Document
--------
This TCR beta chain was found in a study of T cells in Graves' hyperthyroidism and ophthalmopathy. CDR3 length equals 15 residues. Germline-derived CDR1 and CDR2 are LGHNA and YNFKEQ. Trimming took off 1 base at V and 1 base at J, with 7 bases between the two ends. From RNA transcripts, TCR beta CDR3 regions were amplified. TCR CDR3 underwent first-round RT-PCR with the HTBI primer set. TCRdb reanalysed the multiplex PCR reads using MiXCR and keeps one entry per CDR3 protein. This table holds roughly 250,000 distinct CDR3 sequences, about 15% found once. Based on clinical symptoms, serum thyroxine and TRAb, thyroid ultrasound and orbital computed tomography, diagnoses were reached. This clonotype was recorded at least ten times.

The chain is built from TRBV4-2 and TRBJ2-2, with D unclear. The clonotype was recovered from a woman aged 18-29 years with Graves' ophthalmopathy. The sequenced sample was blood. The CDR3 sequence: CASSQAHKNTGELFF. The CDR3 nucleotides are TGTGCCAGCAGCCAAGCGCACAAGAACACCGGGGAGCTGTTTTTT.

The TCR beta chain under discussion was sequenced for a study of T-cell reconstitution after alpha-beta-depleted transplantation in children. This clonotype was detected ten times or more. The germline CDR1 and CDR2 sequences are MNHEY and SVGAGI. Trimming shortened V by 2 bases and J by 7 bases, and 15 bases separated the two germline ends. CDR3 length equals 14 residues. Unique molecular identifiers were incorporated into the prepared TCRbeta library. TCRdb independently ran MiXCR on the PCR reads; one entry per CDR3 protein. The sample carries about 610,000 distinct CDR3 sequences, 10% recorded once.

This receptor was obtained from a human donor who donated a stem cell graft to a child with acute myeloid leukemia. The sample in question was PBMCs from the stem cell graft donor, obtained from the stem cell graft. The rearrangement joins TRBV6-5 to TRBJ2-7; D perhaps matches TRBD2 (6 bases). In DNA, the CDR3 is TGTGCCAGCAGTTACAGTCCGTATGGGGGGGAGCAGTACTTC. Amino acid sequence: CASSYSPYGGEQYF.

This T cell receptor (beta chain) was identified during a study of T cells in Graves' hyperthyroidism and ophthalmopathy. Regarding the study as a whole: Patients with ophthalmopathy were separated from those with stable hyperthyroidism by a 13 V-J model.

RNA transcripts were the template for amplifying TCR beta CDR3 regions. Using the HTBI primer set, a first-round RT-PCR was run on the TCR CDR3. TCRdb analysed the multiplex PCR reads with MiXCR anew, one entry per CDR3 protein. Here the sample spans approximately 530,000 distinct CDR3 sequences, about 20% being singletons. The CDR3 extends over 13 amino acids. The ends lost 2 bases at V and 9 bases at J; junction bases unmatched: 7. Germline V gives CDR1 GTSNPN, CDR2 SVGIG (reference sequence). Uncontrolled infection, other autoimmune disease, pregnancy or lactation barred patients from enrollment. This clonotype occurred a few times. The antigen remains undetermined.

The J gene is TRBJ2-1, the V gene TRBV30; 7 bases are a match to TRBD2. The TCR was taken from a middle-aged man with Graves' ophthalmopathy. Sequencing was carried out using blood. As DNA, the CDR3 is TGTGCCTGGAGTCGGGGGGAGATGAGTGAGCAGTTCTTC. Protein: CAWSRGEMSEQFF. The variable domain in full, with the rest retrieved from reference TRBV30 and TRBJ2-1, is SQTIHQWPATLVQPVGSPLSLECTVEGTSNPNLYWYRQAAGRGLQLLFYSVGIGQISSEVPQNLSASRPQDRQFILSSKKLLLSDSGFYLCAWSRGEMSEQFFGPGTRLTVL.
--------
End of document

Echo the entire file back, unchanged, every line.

This TCR beta chain was found in a study of T cells in Graves' hyperthyroidism and ophthalmopathy. CDR3 length equals 15 residues. Germline-derived CDR1 and CDR2 are LGHNA and YNFKEQ. Trimming took off 1 base at V and 1 base at J, with 7 bases between the two ends. From RNA transcripts, TCR beta CDR3 regions were amplified. TCR CDR3 underwent first-round RT-PCR with the HTBI primer set. TCRdb reanalysed the multiplex PCR reads using MiXCR and keeps one entry per CDR3 protein. This table holds roughly 250,000 distinct CDR3 sequences, about 15% found once. Based on clinical symptoms, serum thyroxine and TRAb, thyroid ultrasound and orbital computed tomography, diagnoses were reached. This clonotype was recorded at least ten times.

The chain is built from TRBV4-2 and TRBJ2-2, with D unclear. The clonotype was recovered from a woman aged 18-29 years with Graves' ophthalmopathy. The sequenced sample was blood. The CDR3 sequence: CASSQAHKNTGELFF. The CDR3 nucleotides are TGTGCCAGCAGCCAAGCGCACAAGAACACCGGGGAGCTGTTTTTT.

The TCR beta chain under discussion was sequenced for a study of T-cell reconstitution after alpha-beta-depleted transplantation in children. This clonotype was detected ten times or more. The germline CDR1 and CDR2 sequences are MNHEY and SVGAGI. Trimming shortened V by 2 bases and J by 7 bases, and 15 bases separated the two germline ends. CDR3 length equals 14 residues. Unique molecular identifiers were incorporated into the prepared TCRbeta library. TCRdb independently ran MiXCR on the PCR reads; one entry per CDR3 protein. The sample carries about 610,000 distinct CDR3 sequences, 10% recorded once.

This receptor was obtained from a human donor who donated a stem cell graft to a child with acute myeloid leukemia. The sample in question was PBMCs from the stem cell graft donor, obtained from the stem cell graft. The rearrangement joins TRBV6-5 to TRBJ2-7; D perhaps matches TRBD2 (6 bases). In DNA, the CDR3 is TGTGCCAGCAGTTACAGTCCGTATGGGGGGGAGCAGTACTTC. Amino acid sequence: CASSYSPYGGEQYF.

This T cell receptor (beta chain) was identified during a study of T cells in Graves' hyperthyroidism and ophthalmopathy. Regarding the study as a whole: Patients with ophthalmopathy were separated from those with stable hyperthyroidism by a 13 V-J model.

RNA transcripts were the template for amplifying TCR beta CDR3 regions. Using the HTBI primer set, a first-round RT-PCR was run on the TCR CDR3. TCRdb analysed the multiplex PCR reads with MiXCR anew, one entry per CDR3 protein. Here the sample spans approximately 530,000 distinct CDR3 sequences, about 20% being singletons. The CDR3 extends over 13 amino acids. The ends lost 2 bases at V and 9 bases at J; junction bases unmatched: 7. Germline V gives CDR1 GTSNPN, CDR2 SVGIG (reference sequence). Uncontrolled infection, other autoimmune disease, pregnancy or lactation barred patients from enrollment. This clonotype occurred a few times. The antigen remains undetermined.

The J gene is TRBJ2-1, the V gene TRBV30; 7 bases are a match to TRBD2. The TCR was taken from a middle-aged man with Graves' ophthalmopathy. Sequencing was carried out using blood. As DNA, the CDR3 is TGTGCCTGGAGTCGGGGGGAGATGAGTGAGCAGTTCTTC. Protein: CAWSRGEMSEQFF. The variable domain in full, with the rest retrieved from reference TRBV30 and TRBJ2-1, is SQTIHQWPATLVQPVGSPLSLECTVEGTSNPNLYWYRQAAGRGLQLLFYSVGIGQISSEVPQNLSASRPQDRQFILSSKKLLLSDSGFYLCAWSRGEMSEQFFGPGTRLTVL.